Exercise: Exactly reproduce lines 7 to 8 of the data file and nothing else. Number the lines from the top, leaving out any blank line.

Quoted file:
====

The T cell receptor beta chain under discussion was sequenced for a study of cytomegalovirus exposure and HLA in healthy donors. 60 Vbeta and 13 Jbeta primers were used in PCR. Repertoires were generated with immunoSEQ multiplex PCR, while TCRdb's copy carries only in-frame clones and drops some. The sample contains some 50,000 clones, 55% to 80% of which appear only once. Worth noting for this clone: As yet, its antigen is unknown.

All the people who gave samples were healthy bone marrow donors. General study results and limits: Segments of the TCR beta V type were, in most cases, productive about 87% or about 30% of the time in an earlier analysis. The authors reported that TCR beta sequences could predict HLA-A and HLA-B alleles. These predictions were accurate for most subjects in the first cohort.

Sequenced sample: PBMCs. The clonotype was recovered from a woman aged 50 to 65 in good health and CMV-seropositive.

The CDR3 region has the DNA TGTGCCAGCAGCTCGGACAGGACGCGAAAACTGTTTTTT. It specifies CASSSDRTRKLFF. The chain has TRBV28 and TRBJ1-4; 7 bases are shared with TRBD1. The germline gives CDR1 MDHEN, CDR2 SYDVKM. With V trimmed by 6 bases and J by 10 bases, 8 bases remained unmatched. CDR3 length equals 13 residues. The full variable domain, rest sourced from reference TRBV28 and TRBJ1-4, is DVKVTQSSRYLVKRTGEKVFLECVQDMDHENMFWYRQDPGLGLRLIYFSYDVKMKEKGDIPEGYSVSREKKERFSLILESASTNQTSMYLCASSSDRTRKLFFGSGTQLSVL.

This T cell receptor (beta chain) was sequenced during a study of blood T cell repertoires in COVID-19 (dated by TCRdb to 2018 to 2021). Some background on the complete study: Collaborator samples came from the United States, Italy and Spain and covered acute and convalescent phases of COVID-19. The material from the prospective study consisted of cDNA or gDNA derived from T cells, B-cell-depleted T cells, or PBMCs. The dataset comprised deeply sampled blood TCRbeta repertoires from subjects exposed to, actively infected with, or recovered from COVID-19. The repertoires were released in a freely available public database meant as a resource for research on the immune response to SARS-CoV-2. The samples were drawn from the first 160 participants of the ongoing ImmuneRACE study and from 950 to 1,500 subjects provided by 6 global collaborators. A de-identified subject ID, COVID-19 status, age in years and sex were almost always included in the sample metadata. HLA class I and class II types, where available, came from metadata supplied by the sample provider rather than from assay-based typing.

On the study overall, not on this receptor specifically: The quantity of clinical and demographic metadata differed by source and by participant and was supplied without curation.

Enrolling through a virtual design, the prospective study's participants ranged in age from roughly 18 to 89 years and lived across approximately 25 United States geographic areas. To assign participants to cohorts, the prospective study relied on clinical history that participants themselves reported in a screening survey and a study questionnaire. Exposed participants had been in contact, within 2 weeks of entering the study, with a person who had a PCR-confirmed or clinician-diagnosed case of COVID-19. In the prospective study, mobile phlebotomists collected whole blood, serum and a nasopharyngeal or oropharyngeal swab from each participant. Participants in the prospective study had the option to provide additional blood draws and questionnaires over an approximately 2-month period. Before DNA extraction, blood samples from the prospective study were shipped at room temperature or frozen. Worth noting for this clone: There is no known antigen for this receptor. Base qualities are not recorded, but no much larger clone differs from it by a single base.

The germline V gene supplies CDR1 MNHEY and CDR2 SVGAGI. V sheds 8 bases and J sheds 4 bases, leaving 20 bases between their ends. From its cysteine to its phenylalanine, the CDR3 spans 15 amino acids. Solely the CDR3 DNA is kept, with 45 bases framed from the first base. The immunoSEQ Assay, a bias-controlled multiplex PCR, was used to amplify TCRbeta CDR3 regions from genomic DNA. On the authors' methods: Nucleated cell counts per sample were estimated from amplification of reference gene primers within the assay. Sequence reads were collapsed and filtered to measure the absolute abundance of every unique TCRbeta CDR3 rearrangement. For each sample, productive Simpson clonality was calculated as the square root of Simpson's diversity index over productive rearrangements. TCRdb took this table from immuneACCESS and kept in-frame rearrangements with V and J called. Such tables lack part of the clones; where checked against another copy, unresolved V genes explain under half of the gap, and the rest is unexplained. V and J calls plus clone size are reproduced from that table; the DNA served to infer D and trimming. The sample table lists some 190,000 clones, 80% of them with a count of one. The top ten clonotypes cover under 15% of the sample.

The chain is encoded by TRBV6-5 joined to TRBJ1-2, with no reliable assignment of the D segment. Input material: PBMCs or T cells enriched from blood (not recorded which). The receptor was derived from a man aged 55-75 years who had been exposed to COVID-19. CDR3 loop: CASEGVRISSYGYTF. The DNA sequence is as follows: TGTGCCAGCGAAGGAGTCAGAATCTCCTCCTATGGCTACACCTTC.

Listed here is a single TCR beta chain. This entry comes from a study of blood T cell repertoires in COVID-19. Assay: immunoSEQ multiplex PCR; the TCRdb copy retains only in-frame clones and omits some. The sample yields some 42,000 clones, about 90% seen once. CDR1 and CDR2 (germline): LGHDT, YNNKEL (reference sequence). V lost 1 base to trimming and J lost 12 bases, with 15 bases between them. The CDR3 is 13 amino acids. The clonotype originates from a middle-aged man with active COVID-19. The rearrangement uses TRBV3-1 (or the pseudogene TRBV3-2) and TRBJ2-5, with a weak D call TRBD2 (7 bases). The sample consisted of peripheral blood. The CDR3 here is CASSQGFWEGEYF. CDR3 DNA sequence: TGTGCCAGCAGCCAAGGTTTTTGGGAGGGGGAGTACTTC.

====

Enrolling through a virtual design, the prospective study's participants ranged in age from roughly 18 to 89 years and lived across approximately 25 United States geographic areas. To assign participants to cohorts, the prospective study relied on clinical history that participants themselves reported in a screening survey and a study questionnaire. Exposed participants had been in contact, within 2 weeks of entering the study, with a person who had a PCR-confirmed or clinician-diagnosed case of COVID-19. In the prospective study, mobile phlebotomists collected whole blood, serum and a nasopharyngeal or oropharyngeal swab from each participant. Participants in the prospective study had the option to provide additional blood draws and questionnaires over an approximately 2-month period. Before DNA extraction, blood samples from the prospective study were shipped at room temperature or frozen. Worth noting for this clone: There is no known antigen for this receptor. Base qualities are not recorded, but no much larger clone differs from it by a single base.

The germline V gene supplies CDR1 MNHEY and CDR2 SVGAGI. V sheds 8 bases and J sheds 4 bases, leaving 20 bases between their ends. From its cysteine to its phenylalanine, the CDR3 spans 15 amino acids. Solely the CDR3 DNA is kept, with 45 bases framed from the first base. The immunoSEQ Assay, a bias-controlled multiplex PCR, was used to amplify TCRbeta CDR3 regions from genomic DNA. On the authors' methods: Nucleated cell counts per sample were estimated from amplification of reference gene primers within the assay. Sequence reads were collapsed and filtered to measure the absolute abundance of every unique TCRbeta CDR3 rearrangement. For each sample, productive Simpson clonality was calculated as the square root of Simpson's diversity index over productive rearrangements. TCRdb took this table from immuneACCESS and kept in-frame rearrangements with V and J called. Such tables lack part of the clones; where checked against another copy, unresolved V genes explain under half of the gap, and the rest is unexplained. V and J calls plus clone size are reproduced from that table; the DNA served to infer D and trimming. The sample table lists some 190,000 clones, 80% of them with a count of one. The top ten clonotypes cover under 15% of the sample.